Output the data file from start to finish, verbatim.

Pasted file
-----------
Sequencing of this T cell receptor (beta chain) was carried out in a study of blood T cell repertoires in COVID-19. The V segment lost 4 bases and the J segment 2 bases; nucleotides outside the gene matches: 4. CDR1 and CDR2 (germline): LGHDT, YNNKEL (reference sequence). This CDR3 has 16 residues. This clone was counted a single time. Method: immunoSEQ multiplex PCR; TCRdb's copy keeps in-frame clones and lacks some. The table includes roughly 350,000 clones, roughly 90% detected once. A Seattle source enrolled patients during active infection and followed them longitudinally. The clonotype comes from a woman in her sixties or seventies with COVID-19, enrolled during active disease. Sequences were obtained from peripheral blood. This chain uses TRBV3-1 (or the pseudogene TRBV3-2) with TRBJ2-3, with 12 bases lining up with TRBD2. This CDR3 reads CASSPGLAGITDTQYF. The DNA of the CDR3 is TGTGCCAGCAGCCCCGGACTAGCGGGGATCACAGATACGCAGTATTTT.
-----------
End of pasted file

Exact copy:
Sequencing of this T cell receptor (beta chain) was carried out in a study of blood T cell repertoires in COVID-19. The V segment lost 4 bases and the J segment 2 bases; nucleotides outside the gene matches: 4. CDR1 and CDR2 (germline): LGHDT, YNNKEL (reference sequence). This CDR3 has 16 residues. This clone was counted a single time. Method: immunoSEQ multiplex PCR; TCRdb's copy keeps in-frame clones and lacks some. The table includes roughly 350,000 clones, roughly 90% detected once. A Seattle source enrolled patients during active infection and followed them longitudinally. The clonotype comes from a woman in her sixties or seventies with COVID-19, enrolled during active disease. Sequences were obtained from peripheral blood. This chain uses TRBV3-1 (or the pseudogene TRBV3-2) with TRBJ2-3, with 12 bases lining up with TRBD2. This CDR3 reads CASSPGLAGITDTQYF. The DNA of the CDR3 is TGTGCCAGCAGCCCCGGACTAGCGGGGATCACAGATACGCAGTATTTT.